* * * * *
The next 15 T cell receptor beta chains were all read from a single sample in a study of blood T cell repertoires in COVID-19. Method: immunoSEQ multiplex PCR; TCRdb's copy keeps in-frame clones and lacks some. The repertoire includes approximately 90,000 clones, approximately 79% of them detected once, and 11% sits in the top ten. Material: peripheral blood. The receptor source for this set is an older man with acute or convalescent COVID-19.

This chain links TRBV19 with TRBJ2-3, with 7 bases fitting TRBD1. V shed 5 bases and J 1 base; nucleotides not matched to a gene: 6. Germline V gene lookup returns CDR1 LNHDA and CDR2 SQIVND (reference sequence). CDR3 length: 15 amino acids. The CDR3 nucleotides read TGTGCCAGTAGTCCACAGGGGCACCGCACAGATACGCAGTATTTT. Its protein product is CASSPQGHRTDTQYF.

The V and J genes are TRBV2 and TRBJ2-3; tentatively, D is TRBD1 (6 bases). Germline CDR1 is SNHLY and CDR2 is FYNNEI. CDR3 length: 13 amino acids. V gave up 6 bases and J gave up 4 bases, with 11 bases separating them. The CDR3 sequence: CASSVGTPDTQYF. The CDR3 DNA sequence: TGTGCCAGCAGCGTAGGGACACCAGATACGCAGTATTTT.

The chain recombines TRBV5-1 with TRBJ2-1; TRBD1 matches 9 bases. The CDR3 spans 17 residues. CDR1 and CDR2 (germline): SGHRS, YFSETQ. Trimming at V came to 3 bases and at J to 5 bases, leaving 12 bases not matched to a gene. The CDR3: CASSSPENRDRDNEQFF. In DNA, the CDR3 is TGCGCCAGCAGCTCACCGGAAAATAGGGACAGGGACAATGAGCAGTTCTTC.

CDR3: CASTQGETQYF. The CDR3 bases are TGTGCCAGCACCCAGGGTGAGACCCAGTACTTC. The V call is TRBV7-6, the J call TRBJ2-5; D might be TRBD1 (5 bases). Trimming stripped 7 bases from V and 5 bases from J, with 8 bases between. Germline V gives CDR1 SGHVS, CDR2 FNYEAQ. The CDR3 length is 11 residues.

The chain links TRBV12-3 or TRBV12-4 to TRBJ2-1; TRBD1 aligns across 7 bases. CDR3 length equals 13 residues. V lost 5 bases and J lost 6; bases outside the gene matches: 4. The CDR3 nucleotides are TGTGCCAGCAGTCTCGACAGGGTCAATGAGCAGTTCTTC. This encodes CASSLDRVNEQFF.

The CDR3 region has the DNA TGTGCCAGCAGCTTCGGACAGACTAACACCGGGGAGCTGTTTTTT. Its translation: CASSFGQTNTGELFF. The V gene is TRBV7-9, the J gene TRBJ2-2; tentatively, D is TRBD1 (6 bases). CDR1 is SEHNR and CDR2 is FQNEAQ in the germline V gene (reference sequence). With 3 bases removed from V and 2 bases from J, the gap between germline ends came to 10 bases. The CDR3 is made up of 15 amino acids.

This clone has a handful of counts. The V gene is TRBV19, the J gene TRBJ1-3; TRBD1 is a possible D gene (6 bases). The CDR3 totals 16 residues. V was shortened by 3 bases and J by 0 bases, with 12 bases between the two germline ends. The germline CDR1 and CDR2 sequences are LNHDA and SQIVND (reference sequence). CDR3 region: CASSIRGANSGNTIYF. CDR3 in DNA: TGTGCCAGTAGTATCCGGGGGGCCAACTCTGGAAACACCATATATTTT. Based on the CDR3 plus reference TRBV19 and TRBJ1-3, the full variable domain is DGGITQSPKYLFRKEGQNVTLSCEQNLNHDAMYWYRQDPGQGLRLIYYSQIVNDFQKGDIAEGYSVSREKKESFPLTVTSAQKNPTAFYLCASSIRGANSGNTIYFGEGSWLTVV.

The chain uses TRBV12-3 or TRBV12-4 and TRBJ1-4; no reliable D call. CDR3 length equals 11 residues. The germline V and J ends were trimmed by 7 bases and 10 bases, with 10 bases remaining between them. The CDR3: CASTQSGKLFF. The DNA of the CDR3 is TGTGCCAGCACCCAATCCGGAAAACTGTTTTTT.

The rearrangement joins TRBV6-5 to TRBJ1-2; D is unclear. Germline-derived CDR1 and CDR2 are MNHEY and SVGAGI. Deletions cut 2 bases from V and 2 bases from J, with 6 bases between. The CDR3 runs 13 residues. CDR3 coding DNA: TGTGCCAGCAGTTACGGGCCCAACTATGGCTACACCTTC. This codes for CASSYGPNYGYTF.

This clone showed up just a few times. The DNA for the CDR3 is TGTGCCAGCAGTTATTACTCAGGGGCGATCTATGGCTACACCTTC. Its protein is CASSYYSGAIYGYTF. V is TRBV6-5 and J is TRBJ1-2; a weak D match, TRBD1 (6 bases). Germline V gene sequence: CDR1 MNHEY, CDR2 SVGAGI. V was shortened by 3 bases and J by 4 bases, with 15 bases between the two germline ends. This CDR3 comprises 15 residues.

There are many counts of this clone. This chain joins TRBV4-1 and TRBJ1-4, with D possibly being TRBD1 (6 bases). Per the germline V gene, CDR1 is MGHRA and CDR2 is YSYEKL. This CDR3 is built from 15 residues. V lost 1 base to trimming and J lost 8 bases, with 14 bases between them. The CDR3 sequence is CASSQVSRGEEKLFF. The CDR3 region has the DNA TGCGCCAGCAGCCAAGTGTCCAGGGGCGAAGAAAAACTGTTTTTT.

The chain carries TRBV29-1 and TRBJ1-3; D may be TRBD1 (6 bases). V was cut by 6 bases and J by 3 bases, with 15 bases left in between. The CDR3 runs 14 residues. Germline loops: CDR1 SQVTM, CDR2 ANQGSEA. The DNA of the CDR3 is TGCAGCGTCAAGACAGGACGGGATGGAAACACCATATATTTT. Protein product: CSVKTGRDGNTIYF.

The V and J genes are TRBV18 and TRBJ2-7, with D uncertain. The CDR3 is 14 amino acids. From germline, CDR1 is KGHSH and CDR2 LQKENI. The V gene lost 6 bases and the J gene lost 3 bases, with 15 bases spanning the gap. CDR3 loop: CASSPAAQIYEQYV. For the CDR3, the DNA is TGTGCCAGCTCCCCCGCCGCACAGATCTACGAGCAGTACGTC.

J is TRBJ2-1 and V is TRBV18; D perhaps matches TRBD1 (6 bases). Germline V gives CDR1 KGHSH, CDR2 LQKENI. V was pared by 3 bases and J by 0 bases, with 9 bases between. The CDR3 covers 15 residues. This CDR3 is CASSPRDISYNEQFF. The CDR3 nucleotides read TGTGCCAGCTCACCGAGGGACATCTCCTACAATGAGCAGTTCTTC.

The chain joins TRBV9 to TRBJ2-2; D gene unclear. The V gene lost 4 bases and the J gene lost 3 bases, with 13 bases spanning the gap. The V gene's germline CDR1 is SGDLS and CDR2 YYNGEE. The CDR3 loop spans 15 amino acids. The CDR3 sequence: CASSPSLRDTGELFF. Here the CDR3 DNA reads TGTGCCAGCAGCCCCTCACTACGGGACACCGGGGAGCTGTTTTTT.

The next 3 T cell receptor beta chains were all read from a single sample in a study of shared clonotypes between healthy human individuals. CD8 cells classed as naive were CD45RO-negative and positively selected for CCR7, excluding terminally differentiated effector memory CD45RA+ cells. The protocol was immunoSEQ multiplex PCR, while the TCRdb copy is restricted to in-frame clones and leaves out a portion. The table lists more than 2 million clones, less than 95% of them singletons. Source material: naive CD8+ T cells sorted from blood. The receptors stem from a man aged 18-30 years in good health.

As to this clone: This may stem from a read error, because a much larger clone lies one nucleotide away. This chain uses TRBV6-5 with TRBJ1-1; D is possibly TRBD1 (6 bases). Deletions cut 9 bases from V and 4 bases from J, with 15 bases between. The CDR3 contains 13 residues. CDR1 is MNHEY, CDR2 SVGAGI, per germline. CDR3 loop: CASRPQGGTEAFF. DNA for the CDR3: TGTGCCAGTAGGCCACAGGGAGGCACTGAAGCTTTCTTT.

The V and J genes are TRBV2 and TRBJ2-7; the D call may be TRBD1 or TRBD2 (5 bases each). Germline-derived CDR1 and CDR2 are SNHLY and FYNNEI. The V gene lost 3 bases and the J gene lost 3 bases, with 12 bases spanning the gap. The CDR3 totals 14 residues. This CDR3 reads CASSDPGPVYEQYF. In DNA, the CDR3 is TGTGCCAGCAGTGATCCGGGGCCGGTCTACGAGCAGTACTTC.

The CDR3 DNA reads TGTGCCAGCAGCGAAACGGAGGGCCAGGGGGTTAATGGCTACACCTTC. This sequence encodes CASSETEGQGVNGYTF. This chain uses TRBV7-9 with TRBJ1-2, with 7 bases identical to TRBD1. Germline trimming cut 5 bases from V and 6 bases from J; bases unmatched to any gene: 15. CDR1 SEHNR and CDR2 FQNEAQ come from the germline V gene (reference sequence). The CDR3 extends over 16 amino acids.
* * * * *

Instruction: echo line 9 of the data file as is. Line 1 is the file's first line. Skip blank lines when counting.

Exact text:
The chain uses TRBV12-3 or TRBV12-4 and TRBJ1-4; no reliable D call. CDR3 length equals 11 residues. The germline V and J ends were trimmed by 7 bases and 10 bases, with 10 bases remaining between them. The CDR3: CASTQSGKLFF. The DNA of the CDR3 is TGTGCCAGCACCCAATCCGGAAAACTGTTTTTT.